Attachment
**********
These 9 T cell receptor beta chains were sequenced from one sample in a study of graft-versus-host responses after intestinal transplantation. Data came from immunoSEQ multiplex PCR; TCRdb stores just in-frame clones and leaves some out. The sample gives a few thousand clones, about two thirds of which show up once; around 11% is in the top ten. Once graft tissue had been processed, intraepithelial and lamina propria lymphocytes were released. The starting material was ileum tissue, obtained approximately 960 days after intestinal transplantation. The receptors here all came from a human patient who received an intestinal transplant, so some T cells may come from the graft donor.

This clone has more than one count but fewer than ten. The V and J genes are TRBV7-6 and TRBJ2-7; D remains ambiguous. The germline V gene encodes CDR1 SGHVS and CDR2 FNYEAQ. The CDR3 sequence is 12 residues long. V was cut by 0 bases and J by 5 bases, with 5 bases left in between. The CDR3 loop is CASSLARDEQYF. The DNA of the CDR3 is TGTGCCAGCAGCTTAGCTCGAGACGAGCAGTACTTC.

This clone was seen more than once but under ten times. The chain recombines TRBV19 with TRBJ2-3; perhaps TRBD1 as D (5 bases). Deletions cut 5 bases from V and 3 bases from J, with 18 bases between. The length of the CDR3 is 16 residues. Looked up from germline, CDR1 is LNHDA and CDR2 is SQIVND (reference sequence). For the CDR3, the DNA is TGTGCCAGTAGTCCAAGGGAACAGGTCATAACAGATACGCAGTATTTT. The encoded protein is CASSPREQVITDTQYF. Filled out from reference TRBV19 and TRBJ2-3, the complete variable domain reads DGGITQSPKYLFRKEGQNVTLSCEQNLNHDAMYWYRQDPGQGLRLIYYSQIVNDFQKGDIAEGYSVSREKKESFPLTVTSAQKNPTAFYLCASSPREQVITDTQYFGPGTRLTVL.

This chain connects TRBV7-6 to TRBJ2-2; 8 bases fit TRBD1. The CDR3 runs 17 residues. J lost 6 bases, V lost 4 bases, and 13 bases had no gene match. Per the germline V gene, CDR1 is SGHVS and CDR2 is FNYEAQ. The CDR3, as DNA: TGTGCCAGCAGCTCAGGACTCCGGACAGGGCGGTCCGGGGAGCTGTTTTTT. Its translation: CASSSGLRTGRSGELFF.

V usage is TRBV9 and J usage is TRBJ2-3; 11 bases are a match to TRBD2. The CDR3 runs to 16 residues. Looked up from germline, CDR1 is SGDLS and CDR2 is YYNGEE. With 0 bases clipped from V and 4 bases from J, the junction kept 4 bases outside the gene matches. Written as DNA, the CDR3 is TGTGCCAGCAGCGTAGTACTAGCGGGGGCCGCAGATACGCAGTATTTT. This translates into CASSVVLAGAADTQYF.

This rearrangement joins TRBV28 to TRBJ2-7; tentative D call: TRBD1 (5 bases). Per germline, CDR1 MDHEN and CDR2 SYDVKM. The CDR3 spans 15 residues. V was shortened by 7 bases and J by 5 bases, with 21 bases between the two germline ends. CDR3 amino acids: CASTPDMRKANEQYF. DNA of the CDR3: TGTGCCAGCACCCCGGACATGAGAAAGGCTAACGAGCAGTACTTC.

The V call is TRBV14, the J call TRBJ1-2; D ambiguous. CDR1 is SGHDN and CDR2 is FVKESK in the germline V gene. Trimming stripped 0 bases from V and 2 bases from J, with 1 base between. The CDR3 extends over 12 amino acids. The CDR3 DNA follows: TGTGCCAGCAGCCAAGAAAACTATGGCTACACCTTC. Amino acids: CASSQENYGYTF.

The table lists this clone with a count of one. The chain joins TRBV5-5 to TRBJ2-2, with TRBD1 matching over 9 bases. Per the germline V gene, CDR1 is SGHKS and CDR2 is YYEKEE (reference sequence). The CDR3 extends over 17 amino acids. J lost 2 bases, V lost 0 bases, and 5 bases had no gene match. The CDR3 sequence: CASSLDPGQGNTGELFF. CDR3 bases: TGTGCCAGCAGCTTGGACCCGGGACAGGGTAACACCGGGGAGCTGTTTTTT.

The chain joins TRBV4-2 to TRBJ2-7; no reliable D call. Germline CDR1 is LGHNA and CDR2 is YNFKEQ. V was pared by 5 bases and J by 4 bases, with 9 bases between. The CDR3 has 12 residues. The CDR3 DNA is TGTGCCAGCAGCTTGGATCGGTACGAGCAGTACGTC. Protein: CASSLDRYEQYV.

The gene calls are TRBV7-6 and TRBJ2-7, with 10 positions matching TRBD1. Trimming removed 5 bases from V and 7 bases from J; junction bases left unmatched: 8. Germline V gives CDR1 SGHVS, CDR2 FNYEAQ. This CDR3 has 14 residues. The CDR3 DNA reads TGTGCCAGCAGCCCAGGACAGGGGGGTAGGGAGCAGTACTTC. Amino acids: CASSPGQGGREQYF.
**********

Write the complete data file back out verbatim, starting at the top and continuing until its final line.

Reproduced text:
These 9 T cell receptor beta chains were sequenced from one sample in a study of graft-versus-host responses after intestinal transplantation. Data came from immunoSEQ multiplex PCR; TCRdb stores just in-frame clones and leaves some out. The sample gives a few thousand clones, about two thirds of which show up once; around 11% is in the top ten. Once graft tissue had been processed, intraepithelial and lamina propria lymphocytes were released. The starting material was ileum tissue, obtained approximately 960 days after intestinal transplantation. The receptors here all came from a human patient who received an intestinal transplant, so some T cells may come from the graft donor.

This clone has more than one count but fewer than ten. The V and J genes are TRBV7-6 and TRBJ2-7; D remains ambiguous. The germline V gene encodes CDR1 SGHVS and CDR2 FNYEAQ. The CDR3 sequence is 12 residues long. V was cut by 0 bases and J by 5 bases, with 5 bases left in between. The CDR3 loop is CASSLARDEQYF. The DNA of the CDR3 is TGTGCCAGCAGCTTAGCTCGAGACGAGCAGTACTTC.

This clone was seen more than once but under ten times. The chain recombines TRBV19 with TRBJ2-3; perhaps TRBD1 as D (5 bases). Deletions cut 5 bases from V and 3 bases from J, with 18 bases between. The length of the CDR3 is 16 residues. Looked up from germline, CDR1 is LNHDA and CDR2 is SQIVND (reference sequence). For the CDR3, the DNA is TGTGCCAGTAGTCCAAGGGAACAGGTCATAACAGATACGCAGTATTTT. The encoded protein is CASSPREQVITDTQYF. Filled out from reference TRBV19 and TRBJ2-3, the complete variable domain reads DGGITQSPKYLFRKEGQNVTLSCEQNLNHDAMYWYRQDPGQGLRLIYYSQIVNDFQKGDIAEGYSVSREKKESFPLTVTSAQKNPTAFYLCASSPREQVITDTQYFGPGTRLTVL.

This chain connects TRBV7-6 to TRBJ2-2; 8 bases fit TRBD1. The CDR3 runs 17 residues. J lost 6 bases, V lost 4 bases, and 13 bases had no gene match. Per the germline V gene, CDR1 is SGHVS and CDR2 is FNYEAQ. The CDR3, as DNA: TGTGCCAGCAGCTCAGGACTCCGGACAGGGCGGTCCGGGGAGCTGTTTTTT. Its translation: CASSSGLRTGRSGELFF.

V usage is TRBV9 and J usage is TRBJ2-3; 11 bases are a match to TRBD2. The CDR3 runs to 16 residues. Looked up from germline, CDR1 is SGDLS and CDR2 is YYNGEE. With 0 bases clipped from V and 4 bases from J, the junction kept 4 bases outside the gene matches. Written as DNA, the CDR3 is TGTGCCAGCAGCGTAGTACTAGCGGGGGCCGCAGATACGCAGTATTTT. This translates into CASSVVLAGAADTQYF.

This rearrangement joins TRBV28 to TRBJ2-7; tentative D call: TRBD1 (5 bases). Per germline, CDR1 MDHEN and CDR2 SYDVKM. The CDR3 spans 15 residues. V was shortened by 7 bases and J by 5 bases, with 21 bases between the two germline ends. CDR3 amino acids: CASTPDMRKANEQYF. DNA of the CDR3: TGTGCCAGCACCCCGGACATGAGAAAGGCTAACGAGCAGTACTTC.

The V call is TRBV14, the J call TRBJ1-2; D ambiguous. CDR1 is SGHDN and CDR2 is FVKESK in the germline V gene. Trimming stripped 0 bases from V and 2 bases from J, with 1 base between. The CDR3 extends over 12 amino acids. The CDR3 DNA follows: TGTGCCAGCAGCCAAGAAAACTATGGCTACACCTTC. Amino acids: CASSQENYGYTF.

The table lists this clone with a count of one. The chain joins TRBV5-5 to TRBJ2-2, with TRBD1 matching over 9 bases. Per the germline V gene, CDR1 is SGHKS and CDR2 is YYEKEE (reference sequence). The CDR3 extends over 17 amino acids. J lost 2 bases, V lost 0 bases, and 5 bases had no gene match. The CDR3 sequence: CASSLDPGQGNTGELFF. CDR3 bases: TGTGCCAGCAGCTTGGACCCGGGACAGGGTAACACCGGGGAGCTGTTTTTT.

The chain joins TRBV4-2 to TRBJ2-7; no reliable D call. Germline CDR1 is LGHNA and CDR2 is YNFKEQ. V was pared by 5 bases and J by 4 bases, with 9 bases between. The CDR3 has 12 residues. The CDR3 DNA is TGTGCCAGCAGCTTGGATCGGTACGAGCAGTACGTC. Protein: CASSLDRYEQYV.

The gene calls are TRBV7-6 and TRBJ2-7, with 10 positions matching TRBD1. Trimming removed 5 bases from V and 7 bases from J; junction bases left unmatched: 8. Germline V gives CDR1 SGHVS, CDR2 FNYEAQ. This CDR3 has 14 residues. The CDR3 DNA reads TGTGCCAGCAGCCCAGGACAGGGGGGTAGGGAGCAGTACTTC. Amino acids: CASSPGQGGREQYF.